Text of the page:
Pupils in England who took the disputed GCSE English exam could end up with a lower grade for exactly the same work as their counterparts in Wales. This follows an order from the Welsh government to regrade GCSEs in Wales. This is from the BBC…
The WJEC exam board says it is being told to raise GCSE grades in Wales while keeping them down in England.
The exam board says it wants conflicting regulators, Ofqual and the Welsh government, to find a more “coherent and rational way forward”.
Head teachers earlier told the education select committee that many schools had been angered by what they thought had been unfair GCSE English results.
But Glenys Stacey, head of Ofqual, told the education select committee that she rejected claims of any unfair manipulation of results or suggestion of political interference.
“We played our proper part,” she told the investigation into this summer’s controversial GCSE exam grades – and ruled out any further change in grades in England.
But the Welsh exam board, WJEC, has been ordered by the education minister in Wales to regrade the results in the disputed English exam – a requirement that would only apply to pupils in exam centres in Wales.
Welsh Education Minister Leighton Andrews said on Tuesday that pupils should not have to “live with the consequences of having been awarded what, in all likelihood, is the wrong GCSE grade” – and promised “swift resolution of injustice”.
This places the exam board – which has more candidates in England than Wales – in what it calls a “difficult and unexpected position”.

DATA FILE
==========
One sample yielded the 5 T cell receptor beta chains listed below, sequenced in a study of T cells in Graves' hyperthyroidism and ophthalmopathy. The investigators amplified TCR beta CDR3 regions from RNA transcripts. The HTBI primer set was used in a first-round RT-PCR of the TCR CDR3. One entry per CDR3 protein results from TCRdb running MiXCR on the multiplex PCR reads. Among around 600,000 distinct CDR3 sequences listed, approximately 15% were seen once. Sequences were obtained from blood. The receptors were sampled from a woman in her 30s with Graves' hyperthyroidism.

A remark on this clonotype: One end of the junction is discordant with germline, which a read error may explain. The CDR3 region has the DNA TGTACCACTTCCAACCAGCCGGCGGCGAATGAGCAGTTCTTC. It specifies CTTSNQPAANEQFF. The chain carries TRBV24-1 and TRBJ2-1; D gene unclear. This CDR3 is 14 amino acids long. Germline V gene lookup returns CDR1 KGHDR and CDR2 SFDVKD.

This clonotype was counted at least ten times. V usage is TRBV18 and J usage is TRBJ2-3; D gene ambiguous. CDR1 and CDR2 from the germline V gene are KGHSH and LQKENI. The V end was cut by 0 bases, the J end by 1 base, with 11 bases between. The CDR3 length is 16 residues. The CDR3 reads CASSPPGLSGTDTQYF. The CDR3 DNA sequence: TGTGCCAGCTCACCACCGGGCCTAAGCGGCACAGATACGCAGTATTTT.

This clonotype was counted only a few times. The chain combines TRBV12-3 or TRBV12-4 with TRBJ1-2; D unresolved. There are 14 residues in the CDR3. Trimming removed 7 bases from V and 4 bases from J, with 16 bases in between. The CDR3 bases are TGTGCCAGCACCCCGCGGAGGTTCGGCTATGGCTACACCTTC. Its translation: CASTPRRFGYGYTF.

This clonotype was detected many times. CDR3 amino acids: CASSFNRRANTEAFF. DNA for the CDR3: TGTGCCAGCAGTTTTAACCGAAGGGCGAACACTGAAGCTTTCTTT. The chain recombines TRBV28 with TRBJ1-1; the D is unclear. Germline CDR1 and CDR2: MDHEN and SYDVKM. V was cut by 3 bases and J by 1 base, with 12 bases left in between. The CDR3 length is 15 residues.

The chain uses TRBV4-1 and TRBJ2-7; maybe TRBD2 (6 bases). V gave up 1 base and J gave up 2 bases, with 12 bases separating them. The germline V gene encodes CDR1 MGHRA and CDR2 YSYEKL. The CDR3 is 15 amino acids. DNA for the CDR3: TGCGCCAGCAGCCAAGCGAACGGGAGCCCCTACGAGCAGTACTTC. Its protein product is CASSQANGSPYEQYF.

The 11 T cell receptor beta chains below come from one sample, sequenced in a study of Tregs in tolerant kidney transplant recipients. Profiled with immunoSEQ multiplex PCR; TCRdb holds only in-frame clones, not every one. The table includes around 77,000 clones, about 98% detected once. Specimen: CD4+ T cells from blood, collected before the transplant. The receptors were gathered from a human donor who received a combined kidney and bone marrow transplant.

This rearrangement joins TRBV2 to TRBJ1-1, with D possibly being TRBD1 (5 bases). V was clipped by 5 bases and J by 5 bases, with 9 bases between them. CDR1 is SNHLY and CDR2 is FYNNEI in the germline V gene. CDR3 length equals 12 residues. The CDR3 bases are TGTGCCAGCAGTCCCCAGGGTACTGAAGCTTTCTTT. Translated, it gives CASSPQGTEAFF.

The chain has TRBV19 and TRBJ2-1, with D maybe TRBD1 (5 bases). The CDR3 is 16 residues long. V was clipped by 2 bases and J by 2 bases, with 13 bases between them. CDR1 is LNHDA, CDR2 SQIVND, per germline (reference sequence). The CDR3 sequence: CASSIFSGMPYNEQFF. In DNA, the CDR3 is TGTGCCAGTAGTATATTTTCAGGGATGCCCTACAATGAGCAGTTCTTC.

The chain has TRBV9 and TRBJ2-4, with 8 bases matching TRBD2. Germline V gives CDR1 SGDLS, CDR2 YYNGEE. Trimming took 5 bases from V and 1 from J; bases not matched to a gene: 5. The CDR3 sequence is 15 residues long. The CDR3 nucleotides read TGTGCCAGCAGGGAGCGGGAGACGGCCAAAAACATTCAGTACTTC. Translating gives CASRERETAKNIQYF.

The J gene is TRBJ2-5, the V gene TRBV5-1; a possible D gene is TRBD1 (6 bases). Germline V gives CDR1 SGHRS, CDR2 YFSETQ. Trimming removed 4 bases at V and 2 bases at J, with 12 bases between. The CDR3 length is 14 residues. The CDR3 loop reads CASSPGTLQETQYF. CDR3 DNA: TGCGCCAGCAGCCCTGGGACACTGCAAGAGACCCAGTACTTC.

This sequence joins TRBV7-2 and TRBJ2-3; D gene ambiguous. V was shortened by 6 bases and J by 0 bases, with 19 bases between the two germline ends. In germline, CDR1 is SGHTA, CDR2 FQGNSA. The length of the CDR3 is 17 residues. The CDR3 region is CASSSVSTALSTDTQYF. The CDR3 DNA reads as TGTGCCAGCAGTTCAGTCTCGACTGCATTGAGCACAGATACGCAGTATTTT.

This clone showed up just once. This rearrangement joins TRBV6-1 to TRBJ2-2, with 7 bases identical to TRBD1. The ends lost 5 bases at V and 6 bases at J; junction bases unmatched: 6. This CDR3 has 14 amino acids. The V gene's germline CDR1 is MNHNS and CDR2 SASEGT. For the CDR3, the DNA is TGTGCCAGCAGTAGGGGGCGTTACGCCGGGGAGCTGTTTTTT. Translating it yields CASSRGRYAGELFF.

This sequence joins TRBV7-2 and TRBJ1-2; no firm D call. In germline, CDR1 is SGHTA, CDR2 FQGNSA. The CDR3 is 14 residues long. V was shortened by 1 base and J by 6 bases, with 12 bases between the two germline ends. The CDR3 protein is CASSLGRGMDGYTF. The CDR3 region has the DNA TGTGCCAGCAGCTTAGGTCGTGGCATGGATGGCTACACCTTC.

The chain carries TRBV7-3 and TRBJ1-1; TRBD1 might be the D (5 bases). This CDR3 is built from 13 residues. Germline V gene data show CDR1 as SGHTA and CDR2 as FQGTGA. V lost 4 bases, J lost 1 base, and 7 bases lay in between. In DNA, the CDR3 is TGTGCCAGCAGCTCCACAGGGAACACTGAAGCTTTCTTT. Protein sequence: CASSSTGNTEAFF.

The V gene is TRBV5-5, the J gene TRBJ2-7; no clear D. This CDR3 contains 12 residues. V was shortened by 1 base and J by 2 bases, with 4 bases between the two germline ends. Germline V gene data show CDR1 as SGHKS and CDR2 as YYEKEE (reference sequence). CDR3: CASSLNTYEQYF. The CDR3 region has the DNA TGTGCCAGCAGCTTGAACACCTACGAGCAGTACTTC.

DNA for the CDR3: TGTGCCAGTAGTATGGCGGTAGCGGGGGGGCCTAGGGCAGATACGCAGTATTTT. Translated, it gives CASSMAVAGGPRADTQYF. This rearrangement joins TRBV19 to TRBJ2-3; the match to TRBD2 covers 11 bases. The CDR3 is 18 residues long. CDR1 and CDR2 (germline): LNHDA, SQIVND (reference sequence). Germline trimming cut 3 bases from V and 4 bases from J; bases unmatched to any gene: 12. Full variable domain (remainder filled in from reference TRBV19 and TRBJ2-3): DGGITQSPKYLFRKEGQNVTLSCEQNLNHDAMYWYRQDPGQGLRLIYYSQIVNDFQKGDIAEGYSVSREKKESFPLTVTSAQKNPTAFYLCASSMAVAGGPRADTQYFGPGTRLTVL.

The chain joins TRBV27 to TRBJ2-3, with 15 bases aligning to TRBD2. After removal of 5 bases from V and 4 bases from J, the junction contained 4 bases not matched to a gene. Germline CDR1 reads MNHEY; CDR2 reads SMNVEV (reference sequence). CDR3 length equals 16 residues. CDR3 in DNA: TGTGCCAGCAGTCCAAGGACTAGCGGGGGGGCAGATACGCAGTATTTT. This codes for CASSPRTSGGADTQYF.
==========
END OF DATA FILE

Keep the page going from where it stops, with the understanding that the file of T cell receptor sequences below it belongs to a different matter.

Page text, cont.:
“We now find one regulator confirming that the decision made was correct, and another asking us to re-grade, reversing the previous joint decision,” says a spokesman for the WJEC exam board – which is believed to be the second biggest provider in the UK for this exam.
This would mean that within the common currency of the GCSE, there could be different levels of awards for the same piece of work from the same exam board, depending on whether the exam was taken in Wales or England.
The select committee had also been told by Ofqual that there had been concerns that pupils in Wales were performing at a lower level than in England – and that this had caused difficulties in setting grades with the WJEC exam board.
This confusion over the value of GCSEs comes against a background in which Education Secretary Michael Gove is preparing to overhaul the GCSE system for pupils in England.